NPS helicopter hit by IMO

Last week, a National Park Service helicopter returning to the helibase at Ash Mountain was struck by an inanimate metal object (IMO) while flying at 2,000 feet. Due to the noise on-board a helicopter, crew members could not be certain what, if anything, they heard during impact.

There was no sighting of anything unusual during the flight. The part of the helicopter that sustained the damage was not visible to the pilot or crew while airborne.

But any impact with an object during a flight is cause for concern and can cripple the aircraft. It’s highly probable that the impact wasn’t caused by spacecraft or a piece of space junk. It more likely originated from Earth and possibly a human, and could have been a drone, amateur rocket, or some other projectile that should not have been in the helicopter’s air space.

National park guidelines say that all types of aircraft are banned from parks “other than at locations designated pursuant to special regulations.” Drones are prohibited because their presence can be disturbing, not only to people trying to peacefully enjoy the parks, but also to wildlife, while also interfering with National Park Service aircraft on official business.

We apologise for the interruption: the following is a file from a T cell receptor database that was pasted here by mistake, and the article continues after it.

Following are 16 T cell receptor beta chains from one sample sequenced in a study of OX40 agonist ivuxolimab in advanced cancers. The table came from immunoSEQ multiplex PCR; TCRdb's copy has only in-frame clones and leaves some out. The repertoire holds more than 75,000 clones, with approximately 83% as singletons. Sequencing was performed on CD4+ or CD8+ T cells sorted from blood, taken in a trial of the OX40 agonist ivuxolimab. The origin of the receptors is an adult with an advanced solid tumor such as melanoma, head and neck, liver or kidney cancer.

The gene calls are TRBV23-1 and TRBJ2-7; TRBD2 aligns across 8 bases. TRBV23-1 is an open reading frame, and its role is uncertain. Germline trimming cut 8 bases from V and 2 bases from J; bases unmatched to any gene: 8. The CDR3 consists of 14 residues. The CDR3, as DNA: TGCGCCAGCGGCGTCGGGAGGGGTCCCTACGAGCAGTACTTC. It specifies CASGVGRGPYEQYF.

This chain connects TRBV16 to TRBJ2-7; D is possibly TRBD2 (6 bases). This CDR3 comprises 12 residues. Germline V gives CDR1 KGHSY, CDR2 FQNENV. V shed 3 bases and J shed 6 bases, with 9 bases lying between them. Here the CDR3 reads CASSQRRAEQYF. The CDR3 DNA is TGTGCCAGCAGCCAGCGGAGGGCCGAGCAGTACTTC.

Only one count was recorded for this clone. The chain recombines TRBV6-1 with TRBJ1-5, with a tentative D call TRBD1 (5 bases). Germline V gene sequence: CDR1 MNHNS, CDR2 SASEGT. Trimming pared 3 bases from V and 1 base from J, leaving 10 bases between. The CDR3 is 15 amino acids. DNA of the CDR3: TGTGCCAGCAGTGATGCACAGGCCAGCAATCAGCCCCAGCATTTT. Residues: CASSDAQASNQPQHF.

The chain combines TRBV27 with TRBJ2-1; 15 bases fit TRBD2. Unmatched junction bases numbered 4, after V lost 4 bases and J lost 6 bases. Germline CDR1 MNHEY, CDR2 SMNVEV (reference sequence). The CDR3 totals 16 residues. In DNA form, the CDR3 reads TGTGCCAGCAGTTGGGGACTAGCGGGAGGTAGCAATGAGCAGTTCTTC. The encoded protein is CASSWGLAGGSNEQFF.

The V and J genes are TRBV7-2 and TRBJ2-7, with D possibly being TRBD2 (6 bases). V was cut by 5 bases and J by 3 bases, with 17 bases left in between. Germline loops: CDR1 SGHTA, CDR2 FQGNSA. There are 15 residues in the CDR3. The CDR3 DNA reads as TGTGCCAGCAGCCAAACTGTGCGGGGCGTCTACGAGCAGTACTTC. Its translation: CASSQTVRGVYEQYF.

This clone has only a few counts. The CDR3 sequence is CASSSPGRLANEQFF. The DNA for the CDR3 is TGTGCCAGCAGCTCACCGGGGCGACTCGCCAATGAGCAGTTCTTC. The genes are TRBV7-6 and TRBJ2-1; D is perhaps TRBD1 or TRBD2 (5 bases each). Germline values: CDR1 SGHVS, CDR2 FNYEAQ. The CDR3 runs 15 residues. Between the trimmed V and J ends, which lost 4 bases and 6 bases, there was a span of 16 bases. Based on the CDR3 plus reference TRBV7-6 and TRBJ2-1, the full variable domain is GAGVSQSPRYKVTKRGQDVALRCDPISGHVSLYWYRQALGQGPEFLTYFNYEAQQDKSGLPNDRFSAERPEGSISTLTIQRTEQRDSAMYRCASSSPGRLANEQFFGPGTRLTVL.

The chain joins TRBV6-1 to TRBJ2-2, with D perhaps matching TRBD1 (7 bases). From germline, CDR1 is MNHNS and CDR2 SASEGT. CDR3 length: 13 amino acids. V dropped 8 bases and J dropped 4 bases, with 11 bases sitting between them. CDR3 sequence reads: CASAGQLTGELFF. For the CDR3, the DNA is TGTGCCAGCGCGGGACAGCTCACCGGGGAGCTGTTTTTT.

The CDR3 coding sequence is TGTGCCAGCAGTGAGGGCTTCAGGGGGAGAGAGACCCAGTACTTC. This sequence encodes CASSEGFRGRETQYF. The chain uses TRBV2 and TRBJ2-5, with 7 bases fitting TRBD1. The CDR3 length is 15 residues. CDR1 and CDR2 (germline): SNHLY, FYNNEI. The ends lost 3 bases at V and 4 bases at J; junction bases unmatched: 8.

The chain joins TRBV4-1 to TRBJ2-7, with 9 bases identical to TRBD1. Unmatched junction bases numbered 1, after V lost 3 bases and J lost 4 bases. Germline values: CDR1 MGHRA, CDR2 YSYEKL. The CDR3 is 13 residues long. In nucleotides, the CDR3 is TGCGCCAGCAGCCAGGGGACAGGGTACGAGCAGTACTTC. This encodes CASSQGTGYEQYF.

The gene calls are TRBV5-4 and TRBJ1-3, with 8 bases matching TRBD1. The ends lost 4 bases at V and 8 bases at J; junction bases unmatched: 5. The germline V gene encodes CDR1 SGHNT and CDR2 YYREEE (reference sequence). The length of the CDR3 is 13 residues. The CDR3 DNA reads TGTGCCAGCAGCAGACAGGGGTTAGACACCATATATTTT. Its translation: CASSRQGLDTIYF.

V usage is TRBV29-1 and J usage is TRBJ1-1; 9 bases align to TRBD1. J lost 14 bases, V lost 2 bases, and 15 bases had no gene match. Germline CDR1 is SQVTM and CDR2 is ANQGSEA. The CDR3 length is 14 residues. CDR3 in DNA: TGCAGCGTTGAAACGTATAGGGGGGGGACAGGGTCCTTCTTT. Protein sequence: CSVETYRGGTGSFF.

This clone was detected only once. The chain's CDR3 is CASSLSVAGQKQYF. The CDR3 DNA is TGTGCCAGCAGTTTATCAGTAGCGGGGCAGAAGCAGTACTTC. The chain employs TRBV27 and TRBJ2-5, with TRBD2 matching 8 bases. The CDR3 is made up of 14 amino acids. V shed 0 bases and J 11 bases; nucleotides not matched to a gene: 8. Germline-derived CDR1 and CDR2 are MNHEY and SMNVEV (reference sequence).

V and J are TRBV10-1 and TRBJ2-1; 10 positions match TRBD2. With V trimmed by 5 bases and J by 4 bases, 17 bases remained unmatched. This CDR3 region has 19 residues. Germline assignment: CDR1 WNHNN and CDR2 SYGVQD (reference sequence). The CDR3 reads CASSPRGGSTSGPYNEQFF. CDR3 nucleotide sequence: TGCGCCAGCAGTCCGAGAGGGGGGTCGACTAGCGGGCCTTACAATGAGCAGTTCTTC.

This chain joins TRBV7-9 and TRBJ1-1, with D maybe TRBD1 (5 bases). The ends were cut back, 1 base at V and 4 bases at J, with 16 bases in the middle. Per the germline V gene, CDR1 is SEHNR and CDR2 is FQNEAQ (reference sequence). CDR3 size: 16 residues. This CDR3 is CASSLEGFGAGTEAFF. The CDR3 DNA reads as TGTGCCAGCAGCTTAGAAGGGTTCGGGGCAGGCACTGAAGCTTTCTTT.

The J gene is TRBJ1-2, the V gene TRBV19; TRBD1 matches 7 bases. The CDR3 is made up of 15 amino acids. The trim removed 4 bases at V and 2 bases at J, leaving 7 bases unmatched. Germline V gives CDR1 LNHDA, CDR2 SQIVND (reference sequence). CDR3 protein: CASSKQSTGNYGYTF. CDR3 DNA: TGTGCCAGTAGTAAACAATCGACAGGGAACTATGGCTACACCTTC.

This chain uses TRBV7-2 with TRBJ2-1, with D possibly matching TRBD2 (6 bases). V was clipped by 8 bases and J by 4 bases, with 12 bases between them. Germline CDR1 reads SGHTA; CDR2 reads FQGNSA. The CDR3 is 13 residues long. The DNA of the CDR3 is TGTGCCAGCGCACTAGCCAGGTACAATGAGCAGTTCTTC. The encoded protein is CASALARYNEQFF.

4 thoughts on “NPS helicopter hit by IMO

  • August 23, 2019 at 8:54 am
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    Glad everybody is okay. I always thought if we got hit in that area, it would be a jet from NAS Lemoore.

    Reply
  • August 23, 2019 at 12:59 pm
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    No way a Marine / Navy pilot would be that careless or fly that low….I seen them in Nam…they are too good at what they do. No doubt it was anything but a drone…a wise guy that should be in JAIL !

    Reply
    • August 24, 2019 at 10:22 am
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      Guess you’ve never seen the pilots on training flights in the Kern River and Golden Trout wilderness, where they fly at tree level.

      Reply
  • August 23, 2019 at 3:18 pm
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    It was an errant golf ball hit by Pete Schuft
    George Bowen Ash Mtn Subdistrict Ranger. 1966-1971

    Reply

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